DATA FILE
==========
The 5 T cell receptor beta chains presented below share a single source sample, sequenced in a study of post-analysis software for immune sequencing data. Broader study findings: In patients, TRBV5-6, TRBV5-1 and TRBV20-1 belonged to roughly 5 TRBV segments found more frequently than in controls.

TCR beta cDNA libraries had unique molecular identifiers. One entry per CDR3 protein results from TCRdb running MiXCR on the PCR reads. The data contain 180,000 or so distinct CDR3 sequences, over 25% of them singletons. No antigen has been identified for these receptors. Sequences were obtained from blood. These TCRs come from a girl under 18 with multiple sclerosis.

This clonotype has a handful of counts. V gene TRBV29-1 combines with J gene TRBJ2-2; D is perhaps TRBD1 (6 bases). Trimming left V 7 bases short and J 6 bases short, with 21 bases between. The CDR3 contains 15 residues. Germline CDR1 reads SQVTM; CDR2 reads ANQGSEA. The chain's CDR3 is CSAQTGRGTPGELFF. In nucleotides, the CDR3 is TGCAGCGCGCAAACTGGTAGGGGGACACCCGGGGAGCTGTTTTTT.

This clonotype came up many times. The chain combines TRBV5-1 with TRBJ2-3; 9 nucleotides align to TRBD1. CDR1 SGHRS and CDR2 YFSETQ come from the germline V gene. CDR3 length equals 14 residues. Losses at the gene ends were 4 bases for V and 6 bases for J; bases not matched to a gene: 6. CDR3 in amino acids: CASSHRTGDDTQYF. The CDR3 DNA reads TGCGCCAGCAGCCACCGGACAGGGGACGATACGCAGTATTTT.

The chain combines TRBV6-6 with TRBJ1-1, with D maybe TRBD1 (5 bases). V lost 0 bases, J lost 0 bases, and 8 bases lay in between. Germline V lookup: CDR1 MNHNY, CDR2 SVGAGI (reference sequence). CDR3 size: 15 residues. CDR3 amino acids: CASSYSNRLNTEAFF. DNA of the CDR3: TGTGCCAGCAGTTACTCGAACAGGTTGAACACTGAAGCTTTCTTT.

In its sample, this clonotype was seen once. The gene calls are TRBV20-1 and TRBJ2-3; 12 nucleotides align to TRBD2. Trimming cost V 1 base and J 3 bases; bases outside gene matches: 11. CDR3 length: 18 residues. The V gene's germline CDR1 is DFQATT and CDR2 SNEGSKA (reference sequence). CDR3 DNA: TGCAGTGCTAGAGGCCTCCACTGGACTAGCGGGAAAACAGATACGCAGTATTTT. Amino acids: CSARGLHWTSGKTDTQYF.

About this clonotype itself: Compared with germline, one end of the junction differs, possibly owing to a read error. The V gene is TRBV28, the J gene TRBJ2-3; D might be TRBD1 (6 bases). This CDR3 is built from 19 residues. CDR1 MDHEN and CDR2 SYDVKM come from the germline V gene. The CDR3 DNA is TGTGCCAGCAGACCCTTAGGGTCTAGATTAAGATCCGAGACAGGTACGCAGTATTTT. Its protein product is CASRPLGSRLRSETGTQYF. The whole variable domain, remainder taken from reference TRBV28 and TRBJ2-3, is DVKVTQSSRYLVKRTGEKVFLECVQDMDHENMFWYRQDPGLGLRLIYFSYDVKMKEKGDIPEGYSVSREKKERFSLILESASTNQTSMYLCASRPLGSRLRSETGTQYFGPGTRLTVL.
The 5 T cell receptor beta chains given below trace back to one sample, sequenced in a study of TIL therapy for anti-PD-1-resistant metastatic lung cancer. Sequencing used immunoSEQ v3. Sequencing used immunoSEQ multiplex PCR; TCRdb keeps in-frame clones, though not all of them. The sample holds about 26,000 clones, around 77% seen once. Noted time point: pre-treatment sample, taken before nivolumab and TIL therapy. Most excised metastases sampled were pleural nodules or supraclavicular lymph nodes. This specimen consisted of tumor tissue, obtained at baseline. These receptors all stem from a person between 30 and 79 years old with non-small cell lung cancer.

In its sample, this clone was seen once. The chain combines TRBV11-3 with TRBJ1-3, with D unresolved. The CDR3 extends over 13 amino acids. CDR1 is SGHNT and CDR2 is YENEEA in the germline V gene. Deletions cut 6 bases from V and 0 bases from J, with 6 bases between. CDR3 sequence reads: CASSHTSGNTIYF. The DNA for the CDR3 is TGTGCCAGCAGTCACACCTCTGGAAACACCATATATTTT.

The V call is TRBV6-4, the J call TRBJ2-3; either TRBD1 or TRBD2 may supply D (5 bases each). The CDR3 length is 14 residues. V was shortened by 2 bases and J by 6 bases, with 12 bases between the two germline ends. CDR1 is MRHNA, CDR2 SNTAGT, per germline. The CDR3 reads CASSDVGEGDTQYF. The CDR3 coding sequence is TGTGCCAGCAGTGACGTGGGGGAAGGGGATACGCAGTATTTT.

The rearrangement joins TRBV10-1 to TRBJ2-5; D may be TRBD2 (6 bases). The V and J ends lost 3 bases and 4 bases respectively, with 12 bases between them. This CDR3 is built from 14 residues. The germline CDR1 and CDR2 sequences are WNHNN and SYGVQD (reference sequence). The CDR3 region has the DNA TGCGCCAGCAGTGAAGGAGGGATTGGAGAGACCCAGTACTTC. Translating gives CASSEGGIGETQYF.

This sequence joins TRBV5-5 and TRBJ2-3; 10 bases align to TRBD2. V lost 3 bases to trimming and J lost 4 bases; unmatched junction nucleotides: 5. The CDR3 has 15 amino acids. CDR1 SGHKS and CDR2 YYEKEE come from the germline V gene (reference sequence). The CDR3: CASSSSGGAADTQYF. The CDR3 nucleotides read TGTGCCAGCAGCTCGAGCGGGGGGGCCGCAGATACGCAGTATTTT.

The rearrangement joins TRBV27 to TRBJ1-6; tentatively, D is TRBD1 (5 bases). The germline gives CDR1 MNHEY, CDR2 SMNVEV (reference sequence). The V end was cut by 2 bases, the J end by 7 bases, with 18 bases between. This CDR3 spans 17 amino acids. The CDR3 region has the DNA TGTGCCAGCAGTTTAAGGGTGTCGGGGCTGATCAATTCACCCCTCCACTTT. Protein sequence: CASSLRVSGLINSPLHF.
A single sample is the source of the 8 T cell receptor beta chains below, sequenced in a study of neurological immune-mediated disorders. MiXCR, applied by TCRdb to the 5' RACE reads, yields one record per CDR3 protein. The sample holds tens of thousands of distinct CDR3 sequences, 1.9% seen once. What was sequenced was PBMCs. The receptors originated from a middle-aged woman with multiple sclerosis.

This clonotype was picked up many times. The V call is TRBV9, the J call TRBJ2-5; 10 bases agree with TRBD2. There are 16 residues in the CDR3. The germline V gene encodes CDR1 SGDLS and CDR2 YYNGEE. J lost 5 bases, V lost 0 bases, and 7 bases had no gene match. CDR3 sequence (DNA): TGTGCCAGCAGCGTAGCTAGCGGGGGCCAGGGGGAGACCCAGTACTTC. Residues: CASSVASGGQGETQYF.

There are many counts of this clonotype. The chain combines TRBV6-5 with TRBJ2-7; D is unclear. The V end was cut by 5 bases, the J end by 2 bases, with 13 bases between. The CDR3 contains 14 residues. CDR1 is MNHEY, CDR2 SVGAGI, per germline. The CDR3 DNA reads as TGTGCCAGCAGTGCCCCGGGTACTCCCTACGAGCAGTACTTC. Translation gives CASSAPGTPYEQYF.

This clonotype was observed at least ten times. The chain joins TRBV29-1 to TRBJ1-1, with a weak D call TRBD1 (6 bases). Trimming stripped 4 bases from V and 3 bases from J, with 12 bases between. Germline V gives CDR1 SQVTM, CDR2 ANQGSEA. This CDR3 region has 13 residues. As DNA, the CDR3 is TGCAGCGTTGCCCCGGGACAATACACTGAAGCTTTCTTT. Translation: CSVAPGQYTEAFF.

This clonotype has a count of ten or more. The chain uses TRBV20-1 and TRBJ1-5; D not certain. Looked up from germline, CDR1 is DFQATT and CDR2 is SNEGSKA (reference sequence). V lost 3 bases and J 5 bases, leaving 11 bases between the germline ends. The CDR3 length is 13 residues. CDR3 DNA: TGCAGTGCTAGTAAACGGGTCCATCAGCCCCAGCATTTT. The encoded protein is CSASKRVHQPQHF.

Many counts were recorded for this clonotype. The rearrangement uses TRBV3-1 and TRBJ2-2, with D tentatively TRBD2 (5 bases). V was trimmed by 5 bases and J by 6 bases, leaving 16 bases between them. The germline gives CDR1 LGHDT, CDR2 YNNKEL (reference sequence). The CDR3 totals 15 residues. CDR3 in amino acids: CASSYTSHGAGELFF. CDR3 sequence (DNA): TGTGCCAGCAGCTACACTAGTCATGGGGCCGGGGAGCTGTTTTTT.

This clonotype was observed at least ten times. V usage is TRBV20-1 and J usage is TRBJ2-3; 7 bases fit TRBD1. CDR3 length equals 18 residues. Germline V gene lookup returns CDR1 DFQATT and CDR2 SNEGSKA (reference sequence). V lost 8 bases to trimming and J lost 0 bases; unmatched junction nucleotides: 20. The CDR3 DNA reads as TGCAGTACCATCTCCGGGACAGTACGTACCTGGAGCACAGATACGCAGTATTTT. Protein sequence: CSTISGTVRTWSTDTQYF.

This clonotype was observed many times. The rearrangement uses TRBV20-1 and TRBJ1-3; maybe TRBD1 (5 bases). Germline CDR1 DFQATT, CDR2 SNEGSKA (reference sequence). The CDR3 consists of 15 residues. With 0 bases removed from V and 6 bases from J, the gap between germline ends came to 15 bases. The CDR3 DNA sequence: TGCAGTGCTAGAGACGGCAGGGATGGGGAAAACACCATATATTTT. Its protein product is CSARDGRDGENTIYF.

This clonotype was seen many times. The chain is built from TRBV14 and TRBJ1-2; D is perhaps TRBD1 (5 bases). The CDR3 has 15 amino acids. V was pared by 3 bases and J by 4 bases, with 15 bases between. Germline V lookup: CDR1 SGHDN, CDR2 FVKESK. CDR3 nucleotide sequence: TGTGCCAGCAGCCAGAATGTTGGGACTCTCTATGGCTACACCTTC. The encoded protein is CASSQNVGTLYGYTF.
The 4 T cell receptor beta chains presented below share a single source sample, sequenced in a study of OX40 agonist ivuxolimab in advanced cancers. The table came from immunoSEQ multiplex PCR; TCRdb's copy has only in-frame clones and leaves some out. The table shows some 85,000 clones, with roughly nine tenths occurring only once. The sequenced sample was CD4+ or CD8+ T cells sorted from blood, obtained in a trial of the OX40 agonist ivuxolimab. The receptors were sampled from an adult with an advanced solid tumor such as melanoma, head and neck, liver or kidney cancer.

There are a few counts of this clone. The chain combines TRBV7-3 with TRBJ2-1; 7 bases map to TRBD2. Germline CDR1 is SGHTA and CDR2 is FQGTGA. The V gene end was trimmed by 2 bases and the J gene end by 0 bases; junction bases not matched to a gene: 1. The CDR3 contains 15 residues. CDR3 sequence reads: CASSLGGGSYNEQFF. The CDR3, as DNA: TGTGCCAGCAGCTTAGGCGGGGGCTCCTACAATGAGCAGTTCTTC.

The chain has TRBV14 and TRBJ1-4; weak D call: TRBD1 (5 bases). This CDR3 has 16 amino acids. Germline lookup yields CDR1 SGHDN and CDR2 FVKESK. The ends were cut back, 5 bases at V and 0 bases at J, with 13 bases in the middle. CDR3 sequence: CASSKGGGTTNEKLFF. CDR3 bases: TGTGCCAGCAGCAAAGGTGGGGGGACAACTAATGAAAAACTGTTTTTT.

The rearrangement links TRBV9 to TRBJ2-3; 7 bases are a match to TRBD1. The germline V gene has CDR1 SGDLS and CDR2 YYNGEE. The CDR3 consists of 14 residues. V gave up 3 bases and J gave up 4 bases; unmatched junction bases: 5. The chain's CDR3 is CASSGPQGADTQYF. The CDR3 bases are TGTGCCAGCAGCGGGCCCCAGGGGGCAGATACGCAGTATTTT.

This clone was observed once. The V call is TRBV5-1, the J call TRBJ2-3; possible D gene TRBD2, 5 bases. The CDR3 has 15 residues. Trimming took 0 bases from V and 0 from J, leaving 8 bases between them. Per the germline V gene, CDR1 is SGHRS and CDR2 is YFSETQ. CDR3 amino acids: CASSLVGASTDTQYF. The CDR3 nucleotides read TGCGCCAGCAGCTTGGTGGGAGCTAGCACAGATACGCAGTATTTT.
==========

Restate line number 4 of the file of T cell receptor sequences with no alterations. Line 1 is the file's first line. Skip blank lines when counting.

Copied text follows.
This clonotype came up many times. The chain combines TRBV5-1 with TRBJ2-3; 9 nucleotides align to TRBD1. CDR1 SGHRS and CDR2 YFSETQ come from the germline V gene. CDR3 length equals 14 residues. Losses at the gene ends were 4 bases for V and 6 bases for J; bases not matched to a gene: 6. CDR3 in amino acids: CASSHRTGDDTQYF. The CDR3 DNA reads TGCGCCAGCAGCCACCGGACAGGGGACGATACGCAGTATTTT.